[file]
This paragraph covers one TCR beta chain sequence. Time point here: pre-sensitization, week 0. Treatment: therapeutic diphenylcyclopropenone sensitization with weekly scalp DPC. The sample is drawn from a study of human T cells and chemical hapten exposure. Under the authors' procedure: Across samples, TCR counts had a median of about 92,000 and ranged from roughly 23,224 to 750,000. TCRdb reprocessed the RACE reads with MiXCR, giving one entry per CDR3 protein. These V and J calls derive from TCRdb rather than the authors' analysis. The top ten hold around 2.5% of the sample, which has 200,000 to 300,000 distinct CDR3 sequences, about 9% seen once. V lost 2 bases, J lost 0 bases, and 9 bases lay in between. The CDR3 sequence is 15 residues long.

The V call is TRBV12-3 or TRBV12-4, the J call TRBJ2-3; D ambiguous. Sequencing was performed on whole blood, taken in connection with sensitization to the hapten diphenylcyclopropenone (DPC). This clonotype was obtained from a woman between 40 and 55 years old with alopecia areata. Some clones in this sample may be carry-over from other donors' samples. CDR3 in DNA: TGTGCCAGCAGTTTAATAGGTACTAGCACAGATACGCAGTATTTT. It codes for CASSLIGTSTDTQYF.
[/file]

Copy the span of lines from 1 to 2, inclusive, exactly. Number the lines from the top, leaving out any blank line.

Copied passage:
This paragraph covers one TCR beta chain sequence. Time point here: pre-sensitization, week 0. Treatment: therapeutic diphenylcyclopropenone sensitization with weekly scalp DPC. The sample is drawn from a study of human T cells and chemical hapten exposure. Under the authors' procedure: Across samples, TCR counts had a median of about 92,000 and ranged from roughly 23,224 to 750,000. TCRdb reprocessed the RACE reads with MiXCR, giving one entry per CDR3 protein. These V and J calls derive from TCRdb rather than the authors' analysis. The top ten hold around 2.5% of the sample, which has 200,000 to 300,000 distinct CDR3 sequences, about 9% seen once. V lost 2 bases, J lost 0 bases, and 9 bases lay in between. The CDR3 sequence is 15 residues long.

The V call is TRBV12-3 or TRBV12-4, the J call TRBJ2-3; D ambiguous. Sequencing was performed on whole blood, taken in connection with sensitization to the hapten diphenylcyclopropenone (DPC). This clonotype was obtained from a woman between 40 and 55 years old with alopecia areata. Some clones in this sample may be carry-over from other donors' samples. CDR3 in DNA: TGTGCCAGCAGTTTAATAGGTACTAGCACAGATACGCAGTATTTT. It codes for CASSLIGTSTDTQYF.